Late Reading Analyses: Text Question assignments are due at the beginning of the designated class period. Late assignments will not be accepted, except in extreme circumstances documented by an official Radford University excuse. Reading note assignments submitted before the beginning of class and not accompanied by attendance at that class meeting may earn a maximum of one-half of the points on that assignment.



Course Web Site: This syllabus, weekly discussion questions, links to online sources for various readings, and much other information will be available at the course web site  Click on the link for ECON 408 under Spring 2007 courses.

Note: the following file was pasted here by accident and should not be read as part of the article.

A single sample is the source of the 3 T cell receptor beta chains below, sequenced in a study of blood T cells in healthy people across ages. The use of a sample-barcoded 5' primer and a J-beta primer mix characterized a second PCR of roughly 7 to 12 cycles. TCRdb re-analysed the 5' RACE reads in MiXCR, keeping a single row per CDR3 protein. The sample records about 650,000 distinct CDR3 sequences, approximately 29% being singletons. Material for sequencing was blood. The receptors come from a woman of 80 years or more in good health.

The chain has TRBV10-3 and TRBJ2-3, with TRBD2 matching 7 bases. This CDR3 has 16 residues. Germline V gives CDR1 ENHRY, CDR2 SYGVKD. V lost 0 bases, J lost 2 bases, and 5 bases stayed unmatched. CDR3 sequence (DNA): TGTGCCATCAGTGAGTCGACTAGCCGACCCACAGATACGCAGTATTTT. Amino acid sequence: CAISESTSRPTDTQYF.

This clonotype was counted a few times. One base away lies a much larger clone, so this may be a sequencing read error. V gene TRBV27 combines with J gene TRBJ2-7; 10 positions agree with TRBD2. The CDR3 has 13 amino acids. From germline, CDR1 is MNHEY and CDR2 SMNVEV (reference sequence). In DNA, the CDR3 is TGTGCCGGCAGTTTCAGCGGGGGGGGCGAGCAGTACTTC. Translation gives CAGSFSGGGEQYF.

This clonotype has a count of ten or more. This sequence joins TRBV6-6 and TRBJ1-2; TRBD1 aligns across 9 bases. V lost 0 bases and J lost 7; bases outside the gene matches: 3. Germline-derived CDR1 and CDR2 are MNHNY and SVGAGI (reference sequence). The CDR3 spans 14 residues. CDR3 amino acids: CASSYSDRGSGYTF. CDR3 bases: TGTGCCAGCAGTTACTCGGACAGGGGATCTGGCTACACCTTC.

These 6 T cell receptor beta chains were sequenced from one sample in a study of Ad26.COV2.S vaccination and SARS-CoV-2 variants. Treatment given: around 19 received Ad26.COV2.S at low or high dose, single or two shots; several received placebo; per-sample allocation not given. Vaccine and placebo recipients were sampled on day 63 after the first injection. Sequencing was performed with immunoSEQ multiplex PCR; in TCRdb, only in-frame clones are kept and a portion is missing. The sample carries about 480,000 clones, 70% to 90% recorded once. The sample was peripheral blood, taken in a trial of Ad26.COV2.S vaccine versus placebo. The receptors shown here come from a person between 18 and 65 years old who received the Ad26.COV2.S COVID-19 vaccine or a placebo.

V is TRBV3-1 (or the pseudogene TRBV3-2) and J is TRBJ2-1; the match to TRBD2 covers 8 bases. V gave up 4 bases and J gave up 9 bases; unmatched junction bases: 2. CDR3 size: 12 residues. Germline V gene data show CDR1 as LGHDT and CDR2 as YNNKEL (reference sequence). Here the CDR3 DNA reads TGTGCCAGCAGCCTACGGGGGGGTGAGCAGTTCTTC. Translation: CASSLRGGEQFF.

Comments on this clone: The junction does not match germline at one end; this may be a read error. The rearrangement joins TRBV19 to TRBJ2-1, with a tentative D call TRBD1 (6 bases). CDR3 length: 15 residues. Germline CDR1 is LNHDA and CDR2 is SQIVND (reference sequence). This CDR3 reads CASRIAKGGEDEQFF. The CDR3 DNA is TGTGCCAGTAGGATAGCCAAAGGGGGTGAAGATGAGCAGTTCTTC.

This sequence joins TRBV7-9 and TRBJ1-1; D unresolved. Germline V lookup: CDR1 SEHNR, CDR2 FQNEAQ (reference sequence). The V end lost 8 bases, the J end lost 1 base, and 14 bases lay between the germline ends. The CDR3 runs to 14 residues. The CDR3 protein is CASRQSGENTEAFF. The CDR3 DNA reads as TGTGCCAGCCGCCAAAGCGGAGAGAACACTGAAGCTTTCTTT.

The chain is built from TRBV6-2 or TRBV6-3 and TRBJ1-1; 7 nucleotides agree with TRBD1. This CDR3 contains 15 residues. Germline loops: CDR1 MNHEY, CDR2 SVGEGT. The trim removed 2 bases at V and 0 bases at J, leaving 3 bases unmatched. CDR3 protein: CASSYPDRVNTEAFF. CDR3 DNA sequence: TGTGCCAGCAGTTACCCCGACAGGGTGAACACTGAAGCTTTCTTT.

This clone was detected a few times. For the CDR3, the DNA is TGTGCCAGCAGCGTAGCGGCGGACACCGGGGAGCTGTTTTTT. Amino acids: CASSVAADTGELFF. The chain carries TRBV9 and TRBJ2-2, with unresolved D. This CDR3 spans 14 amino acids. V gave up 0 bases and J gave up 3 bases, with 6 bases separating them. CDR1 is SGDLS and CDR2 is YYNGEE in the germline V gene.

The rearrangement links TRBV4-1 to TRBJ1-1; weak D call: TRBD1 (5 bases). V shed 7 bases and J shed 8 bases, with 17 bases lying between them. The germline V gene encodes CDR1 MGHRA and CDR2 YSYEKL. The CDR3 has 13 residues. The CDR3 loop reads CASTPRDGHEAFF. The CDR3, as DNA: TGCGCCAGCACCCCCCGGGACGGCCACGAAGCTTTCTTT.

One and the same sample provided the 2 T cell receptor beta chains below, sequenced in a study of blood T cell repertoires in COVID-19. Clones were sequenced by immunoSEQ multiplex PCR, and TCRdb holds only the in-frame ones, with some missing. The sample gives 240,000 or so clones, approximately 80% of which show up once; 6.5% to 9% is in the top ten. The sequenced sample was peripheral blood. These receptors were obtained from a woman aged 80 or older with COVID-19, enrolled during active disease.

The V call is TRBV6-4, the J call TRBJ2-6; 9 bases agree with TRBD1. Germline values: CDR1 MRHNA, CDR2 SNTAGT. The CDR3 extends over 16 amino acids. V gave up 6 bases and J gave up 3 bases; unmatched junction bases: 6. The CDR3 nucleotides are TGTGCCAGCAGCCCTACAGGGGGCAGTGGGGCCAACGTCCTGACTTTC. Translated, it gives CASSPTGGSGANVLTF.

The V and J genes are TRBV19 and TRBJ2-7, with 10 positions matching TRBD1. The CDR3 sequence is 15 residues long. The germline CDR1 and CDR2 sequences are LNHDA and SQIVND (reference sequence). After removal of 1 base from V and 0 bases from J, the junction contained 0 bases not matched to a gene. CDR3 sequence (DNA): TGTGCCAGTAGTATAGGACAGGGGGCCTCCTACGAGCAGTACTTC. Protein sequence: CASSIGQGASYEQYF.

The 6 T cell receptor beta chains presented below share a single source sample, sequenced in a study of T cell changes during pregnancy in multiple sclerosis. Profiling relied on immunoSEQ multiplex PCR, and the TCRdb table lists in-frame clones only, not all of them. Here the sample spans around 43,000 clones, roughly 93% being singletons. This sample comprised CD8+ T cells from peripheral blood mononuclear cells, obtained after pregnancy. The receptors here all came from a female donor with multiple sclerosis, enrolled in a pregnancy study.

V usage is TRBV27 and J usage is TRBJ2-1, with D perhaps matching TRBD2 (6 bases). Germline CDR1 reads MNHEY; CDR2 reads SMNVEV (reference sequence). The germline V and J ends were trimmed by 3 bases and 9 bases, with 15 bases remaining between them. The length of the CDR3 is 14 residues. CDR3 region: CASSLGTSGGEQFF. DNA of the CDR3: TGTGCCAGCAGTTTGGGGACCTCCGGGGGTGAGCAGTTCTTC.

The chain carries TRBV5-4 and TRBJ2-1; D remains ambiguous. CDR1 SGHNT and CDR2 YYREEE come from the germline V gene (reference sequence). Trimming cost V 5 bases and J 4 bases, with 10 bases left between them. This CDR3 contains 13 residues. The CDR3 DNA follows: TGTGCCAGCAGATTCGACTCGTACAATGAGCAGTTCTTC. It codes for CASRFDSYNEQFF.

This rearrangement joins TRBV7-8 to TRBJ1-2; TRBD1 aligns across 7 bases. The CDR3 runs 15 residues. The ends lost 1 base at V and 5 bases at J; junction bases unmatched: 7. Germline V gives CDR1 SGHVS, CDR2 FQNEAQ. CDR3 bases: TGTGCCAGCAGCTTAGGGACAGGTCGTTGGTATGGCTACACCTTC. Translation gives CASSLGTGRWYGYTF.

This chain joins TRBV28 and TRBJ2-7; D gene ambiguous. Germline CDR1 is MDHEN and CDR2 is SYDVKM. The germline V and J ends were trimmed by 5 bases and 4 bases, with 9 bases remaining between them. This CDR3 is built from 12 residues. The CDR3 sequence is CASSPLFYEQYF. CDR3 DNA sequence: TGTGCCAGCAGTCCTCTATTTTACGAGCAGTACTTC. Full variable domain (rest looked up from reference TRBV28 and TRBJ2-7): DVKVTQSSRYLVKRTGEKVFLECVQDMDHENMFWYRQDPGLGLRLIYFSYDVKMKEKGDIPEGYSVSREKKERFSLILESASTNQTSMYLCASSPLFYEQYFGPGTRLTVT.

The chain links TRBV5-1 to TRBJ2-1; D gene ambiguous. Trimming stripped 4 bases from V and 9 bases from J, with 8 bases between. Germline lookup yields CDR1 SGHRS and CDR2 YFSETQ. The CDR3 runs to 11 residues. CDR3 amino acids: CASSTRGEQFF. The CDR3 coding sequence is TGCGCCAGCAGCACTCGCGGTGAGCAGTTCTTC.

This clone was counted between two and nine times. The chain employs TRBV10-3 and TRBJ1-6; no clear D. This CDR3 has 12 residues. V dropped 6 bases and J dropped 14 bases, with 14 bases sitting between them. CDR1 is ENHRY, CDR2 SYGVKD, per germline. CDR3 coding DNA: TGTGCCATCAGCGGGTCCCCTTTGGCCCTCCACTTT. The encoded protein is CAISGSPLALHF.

In particular, you will find:



STUDENTS WITH DISABILITIES: If you need special classroom accommodations under the Americans with Disabilities Act, you are required to register with the Disabilities Resource Office (DRO).  The DRO is located at the lower level of Tyler Hall, telephone number 831-6350.  To receive academic accommodations for this class, please obtain the proper DRO forms and meet with your instructor within the first couple weeks of class.




The College Honor System will be strictly enforced. Any student will automatically fail the course if they are caught cheating. For more information about our honor system, please refer to the undergraduate catalog or student handbook available on-line.


“I do hereby resolve to uphold the Honor Code of Radford University by refraining from lying, from the stealing or unauthorized possession of property and from violating the Standards of Student Academic Integrity”.

Radford University Student Handbook